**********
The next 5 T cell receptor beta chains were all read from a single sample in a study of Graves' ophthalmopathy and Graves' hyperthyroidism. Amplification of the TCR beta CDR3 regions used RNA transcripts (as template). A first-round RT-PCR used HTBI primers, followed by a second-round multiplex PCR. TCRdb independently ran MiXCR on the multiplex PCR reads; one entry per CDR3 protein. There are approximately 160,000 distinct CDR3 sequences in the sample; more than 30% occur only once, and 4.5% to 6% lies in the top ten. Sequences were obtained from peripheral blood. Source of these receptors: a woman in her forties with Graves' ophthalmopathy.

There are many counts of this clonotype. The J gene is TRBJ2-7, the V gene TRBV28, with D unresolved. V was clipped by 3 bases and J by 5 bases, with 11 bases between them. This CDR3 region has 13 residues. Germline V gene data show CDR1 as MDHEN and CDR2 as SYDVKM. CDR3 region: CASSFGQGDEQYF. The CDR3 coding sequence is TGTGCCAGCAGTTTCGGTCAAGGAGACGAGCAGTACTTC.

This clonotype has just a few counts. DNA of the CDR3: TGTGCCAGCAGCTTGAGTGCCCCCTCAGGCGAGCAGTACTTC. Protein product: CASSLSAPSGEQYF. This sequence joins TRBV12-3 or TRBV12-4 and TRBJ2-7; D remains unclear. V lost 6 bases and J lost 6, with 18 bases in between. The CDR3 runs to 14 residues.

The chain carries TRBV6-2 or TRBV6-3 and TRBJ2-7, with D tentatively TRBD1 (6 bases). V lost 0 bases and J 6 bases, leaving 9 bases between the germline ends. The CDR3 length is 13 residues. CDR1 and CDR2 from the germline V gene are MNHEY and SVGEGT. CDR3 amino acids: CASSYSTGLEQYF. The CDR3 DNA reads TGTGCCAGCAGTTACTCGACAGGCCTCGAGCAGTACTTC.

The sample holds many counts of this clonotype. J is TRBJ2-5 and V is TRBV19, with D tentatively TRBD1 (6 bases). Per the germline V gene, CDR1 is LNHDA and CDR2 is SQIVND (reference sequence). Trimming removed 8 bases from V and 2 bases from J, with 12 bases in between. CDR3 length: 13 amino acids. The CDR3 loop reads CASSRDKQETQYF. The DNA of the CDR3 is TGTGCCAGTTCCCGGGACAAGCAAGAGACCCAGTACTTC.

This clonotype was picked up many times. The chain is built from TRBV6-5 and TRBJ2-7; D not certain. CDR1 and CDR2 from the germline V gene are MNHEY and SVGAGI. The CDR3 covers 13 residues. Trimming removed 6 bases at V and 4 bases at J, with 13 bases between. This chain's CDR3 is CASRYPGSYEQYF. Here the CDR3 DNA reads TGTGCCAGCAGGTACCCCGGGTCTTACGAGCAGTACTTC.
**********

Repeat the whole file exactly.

The next 5 T cell receptor beta chains were all read from a single sample in a study of Graves' ophthalmopathy and Graves' hyperthyroidism. Amplification of the TCR beta CDR3 regions used RNA transcripts (as template). A first-round RT-PCR used HTBI primers, followed by a second-round multiplex PCR. TCRdb independently ran MiXCR on the multiplex PCR reads; one entry per CDR3 protein. There are approximately 160,000 distinct CDR3 sequences in the sample; more than 30% occur only once, and 4.5% to 6% lies in the top ten. Sequences were obtained from peripheral blood. Source of these receptors: a woman in her forties with Graves' ophthalmopathy.

There are many counts of this clonotype. The J gene is TRBJ2-7, the V gene TRBV28, with D unresolved. V was clipped by 3 bases and J by 5 bases, with 11 bases between them. This CDR3 region has 13 residues. Germline V gene data show CDR1 as MDHEN and CDR2 as SYDVKM. CDR3 region: CASSFGQGDEQYF. The CDR3 coding sequence is TGTGCCAGCAGTTTCGGTCAAGGAGACGAGCAGTACTTC.

This clonotype has just a few counts. DNA of the CDR3: TGTGCCAGCAGCTTGAGTGCCCCCTCAGGCGAGCAGTACTTC. Protein product: CASSLSAPSGEQYF. This sequence joins TRBV12-3 or TRBV12-4 and TRBJ2-7; D remains unclear. V lost 6 bases and J lost 6, with 18 bases in between. The CDR3 runs to 14 residues.

The chain carries TRBV6-2 or TRBV6-3 and TRBJ2-7, with D tentatively TRBD1 (6 bases). V lost 0 bases and J 6 bases, leaving 9 bases between the germline ends. The CDR3 length is 13 residues. CDR1 and CDR2 from the germline V gene are MNHEY and SVGEGT. CDR3 amino acids: CASSYSTGLEQYF. The CDR3 DNA reads TGTGCCAGCAGTTACTCGACAGGCCTCGAGCAGTACTTC.

The sample holds many counts of this clonotype. J is TRBJ2-5 and V is TRBV19, with D tentatively TRBD1 (6 bases). Per the germline V gene, CDR1 is LNHDA and CDR2 is SQIVND (reference sequence). Trimming removed 8 bases from V and 2 bases from J, with 12 bases in between. CDR3 length: 13 amino acids. The CDR3 loop reads CASSRDKQETQYF. The DNA of the CDR3 is TGTGCCAGTTCCCGGGACAAGCAAGAGACCCAGTACTTC.

This clonotype was picked up many times. The chain is built from TRBV6-5 and TRBJ2-7; D not certain. CDR1 and CDR2 from the germline V gene are MNHEY and SVGAGI. The CDR3 covers 13 residues. Trimming removed 6 bases at V and 4 bases at J, with 13 bases between. This chain's CDR3 is CASRYPGSYEQYF. Here the CDR3 DNA reads TGTGCCAGCAGGTACCCCGGGTCTTACGAGCAGTACTTC.